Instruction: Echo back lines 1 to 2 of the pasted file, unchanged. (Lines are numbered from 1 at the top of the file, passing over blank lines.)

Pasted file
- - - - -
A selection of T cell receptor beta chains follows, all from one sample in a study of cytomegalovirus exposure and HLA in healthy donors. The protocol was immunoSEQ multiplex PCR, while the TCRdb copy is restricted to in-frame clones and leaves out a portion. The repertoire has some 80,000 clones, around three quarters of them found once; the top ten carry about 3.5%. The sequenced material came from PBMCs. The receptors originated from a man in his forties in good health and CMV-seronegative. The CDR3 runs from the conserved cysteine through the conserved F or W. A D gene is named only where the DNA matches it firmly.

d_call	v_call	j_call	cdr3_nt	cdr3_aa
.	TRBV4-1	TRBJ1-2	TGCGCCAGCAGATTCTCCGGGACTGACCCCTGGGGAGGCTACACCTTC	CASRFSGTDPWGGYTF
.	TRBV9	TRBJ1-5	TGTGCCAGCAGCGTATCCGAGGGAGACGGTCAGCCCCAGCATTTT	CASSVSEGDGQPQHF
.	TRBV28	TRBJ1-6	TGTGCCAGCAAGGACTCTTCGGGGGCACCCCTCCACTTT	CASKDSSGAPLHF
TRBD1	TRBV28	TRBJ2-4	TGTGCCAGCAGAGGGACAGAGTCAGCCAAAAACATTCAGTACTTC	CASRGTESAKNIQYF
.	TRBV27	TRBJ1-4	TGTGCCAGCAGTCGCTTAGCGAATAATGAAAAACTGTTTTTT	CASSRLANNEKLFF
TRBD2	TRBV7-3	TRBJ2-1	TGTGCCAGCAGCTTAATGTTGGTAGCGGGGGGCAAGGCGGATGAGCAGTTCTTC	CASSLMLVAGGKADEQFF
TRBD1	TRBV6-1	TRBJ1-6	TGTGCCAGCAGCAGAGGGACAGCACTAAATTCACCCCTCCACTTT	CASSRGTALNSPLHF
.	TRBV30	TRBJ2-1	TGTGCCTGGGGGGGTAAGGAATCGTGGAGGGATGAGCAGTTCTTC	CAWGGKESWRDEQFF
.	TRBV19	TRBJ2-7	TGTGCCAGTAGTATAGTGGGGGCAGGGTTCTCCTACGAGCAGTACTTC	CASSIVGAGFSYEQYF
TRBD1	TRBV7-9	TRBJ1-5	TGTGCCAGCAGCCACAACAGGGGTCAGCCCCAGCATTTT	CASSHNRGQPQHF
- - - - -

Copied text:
A selection of T cell receptor beta chains follows, all from one sample in a study of cytomegalovirus exposure and HLA in healthy donors. The protocol was immunoSEQ multiplex PCR, while the TCRdb copy is restricted to in-frame clones and leaves out a portion. The repertoire has some 80,000 clones, around three quarters of them found once; the top ten carry about 3.5%. The sequenced material came from PBMCs. The receptors originated from a man in his forties in good health and CMV-seronegative. The CDR3 runs from the conserved cysteine through the conserved F or W. A D gene is named only where the DNA matches it firmly.

d_call	v_call	j_call	cdr3_nt	cdr3_aa